--------------------------------------------------

Looking at that German text again, "Neuauftreten" actually means "initial occurence" in this case. D'oh!

--------------------------------------------------
Note added at 3 hrs (2007-03-12 12:14:09 GMT)
--------------------------------------------------

However, after further research, it would appear that "incidence" can be used either way too:

incidence 1. Auftreten n, Vorkommen n; 2. Inzidenz f (Maß für die Häufigkeit des Auftretens eines Merkmals oder einer Erbkrankheit)

© 1999 Langenscheidt Fachverlag GmbH, München


    Reference: http://www.diabetes-deutschland.de/3858.htm
Tim Jenkins
United Kingdom
Local time: 16:57
Native speaker of: Native in EnglishEnglish
PRO pts in category: 8
Grading comment
This was the safest option here, thanks to all who contributed.
Notes to answerer
Asker: Unfortunately my text also uses "Erstmaliges Auftreten", so your simple take of "incidence", is I think a safe one here.


Peer comments on this answer (and responses from the answerer)
neutral  Manuela Junghans: I would also think it would be "initial occurence", but not entirely sure though.
23 mins
  -> Incidence = Occurence = Auftreten (Oxford-Duden)

neutral  Steffen Walter: NB: Incidence is Inzidenz ("Auftretenshäufigkeit" in a defined population). / Not quite, Oxford-Duden may not be up to technical terminology. See definition at http://tinyurl.com/2utdom (search for "Incidence" on the page).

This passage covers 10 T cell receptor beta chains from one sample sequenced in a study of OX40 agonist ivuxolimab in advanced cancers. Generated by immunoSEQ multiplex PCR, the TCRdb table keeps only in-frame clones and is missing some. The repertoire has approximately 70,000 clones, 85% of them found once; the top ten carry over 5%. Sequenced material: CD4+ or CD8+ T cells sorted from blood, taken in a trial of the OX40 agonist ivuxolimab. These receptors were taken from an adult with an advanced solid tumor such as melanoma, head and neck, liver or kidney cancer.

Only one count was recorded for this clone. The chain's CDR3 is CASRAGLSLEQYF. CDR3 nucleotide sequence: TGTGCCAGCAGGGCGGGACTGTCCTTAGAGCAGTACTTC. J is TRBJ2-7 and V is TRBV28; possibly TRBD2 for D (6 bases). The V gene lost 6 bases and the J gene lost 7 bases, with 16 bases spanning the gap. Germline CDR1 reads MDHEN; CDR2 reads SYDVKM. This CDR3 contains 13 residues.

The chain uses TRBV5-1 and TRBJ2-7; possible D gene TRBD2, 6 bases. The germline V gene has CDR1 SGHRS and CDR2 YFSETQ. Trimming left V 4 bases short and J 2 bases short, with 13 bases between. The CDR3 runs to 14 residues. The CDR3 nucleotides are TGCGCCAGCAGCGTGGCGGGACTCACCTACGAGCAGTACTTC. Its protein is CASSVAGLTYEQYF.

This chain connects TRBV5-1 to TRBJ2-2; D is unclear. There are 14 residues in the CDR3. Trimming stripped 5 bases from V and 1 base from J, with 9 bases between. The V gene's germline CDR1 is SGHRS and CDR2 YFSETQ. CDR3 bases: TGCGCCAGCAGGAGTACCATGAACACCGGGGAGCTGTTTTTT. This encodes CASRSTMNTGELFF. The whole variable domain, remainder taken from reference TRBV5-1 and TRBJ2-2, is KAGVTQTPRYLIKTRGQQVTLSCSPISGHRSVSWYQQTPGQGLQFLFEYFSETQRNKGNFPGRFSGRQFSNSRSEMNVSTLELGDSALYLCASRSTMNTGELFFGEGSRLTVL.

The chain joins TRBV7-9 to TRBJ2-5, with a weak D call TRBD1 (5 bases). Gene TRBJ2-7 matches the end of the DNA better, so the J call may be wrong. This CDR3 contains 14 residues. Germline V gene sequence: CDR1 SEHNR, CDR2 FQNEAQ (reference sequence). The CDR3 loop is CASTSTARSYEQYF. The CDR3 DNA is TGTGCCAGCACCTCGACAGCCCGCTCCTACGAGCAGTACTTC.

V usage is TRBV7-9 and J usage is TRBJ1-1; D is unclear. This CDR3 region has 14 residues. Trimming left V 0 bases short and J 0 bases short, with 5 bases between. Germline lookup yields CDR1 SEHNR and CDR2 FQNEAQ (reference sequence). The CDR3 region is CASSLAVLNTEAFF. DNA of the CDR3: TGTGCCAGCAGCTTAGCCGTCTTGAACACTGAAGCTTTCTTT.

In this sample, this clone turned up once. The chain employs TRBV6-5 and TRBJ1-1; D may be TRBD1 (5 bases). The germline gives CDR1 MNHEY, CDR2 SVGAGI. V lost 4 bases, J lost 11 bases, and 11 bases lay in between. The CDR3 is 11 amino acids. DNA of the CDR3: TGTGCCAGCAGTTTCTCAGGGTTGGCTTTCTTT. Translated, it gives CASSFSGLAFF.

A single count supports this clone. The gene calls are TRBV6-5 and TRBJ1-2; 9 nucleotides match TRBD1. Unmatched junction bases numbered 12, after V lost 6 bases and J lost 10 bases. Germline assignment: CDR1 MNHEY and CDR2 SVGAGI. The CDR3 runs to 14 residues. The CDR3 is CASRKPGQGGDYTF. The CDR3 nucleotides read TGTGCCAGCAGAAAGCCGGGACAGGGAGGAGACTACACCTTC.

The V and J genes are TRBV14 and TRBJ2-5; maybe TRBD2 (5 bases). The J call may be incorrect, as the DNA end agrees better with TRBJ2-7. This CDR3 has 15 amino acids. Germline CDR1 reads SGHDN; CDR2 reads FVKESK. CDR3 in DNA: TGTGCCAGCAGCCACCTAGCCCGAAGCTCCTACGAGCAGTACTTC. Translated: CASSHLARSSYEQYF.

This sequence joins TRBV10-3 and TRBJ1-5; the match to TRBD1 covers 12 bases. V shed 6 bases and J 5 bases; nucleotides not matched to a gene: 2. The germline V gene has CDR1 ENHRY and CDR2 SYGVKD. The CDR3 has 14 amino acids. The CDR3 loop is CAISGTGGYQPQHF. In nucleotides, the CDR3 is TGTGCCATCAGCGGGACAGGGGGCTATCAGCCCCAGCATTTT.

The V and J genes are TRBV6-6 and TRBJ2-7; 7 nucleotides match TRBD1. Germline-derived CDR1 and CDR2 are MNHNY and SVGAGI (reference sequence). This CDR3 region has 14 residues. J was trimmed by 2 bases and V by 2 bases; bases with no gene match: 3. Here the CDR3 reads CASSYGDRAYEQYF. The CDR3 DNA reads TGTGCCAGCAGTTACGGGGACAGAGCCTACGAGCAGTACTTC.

26 mins
  -> Incidence = Occurence = Auftreten (Oxford-Duden)

agree  MMUlr: s. my answer 'for information only', it took a while, but IMO this is the correct meaning for Jonathan's original context.
2 hrs
  -> Vielen Dank!
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2 hrs   confidence: Answerer confidence 4/5Answerer confidence 4/5
(only for information)


Explanation:
Neuauftreten is really an ambivalent term, and first I thought that the English term incidence would be definitely wrong because of the epidemiological meaning (s. Steffen's comment and URL).

However, after a while of Googling and thinking, IMO the translation incidence with the meaning of "first occurrence of symptoms - here: seizures" is correct.

To show the different meanings of Neuauftreten in German relevant texts:

Here Neuauftreten is used with the meaning of incidence (or initial occurrence of seizures):
http://www.epilepsie-netz.de/11d117/Aktuelle_Faelle.htm

This text includes Neuauftreten with the meaning of recurrence of symptoms:
http://www.neurologie-klinikum-osnabrueck.de/pages/informati...

It would be interesting to know what patient sample you are dealing with in your clinical trial, and what about the volunteers mentioned? If they are really "healthy volunteers", then this would be again a support for the solution --> incidence, not recurrence of seizures.

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Note added at 2 hrs (2007-03-12 10:57:00 GMT)
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Sorry, the expression in brackets in the answer box should be 'for information only', right? (Asche auf mein deutsches Haupt ....)

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Note added at 7 hrs (2007-03-12 16:35:44 GMT)
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In reports on clinical trials, they use rather often incidence / incident episodes (of whatever!), and this not in the epidemiological meaning.

Review this article on the use of incidence / incident:
http://www.journals.uchicago.edu/JID/journal/issues/v192n12/...

So in the present issue my choice is: Incident seizures

MMUlr
Germany
Local time: 17:57
Specializes in field
Native speaker of: German
PRO pts in category: 845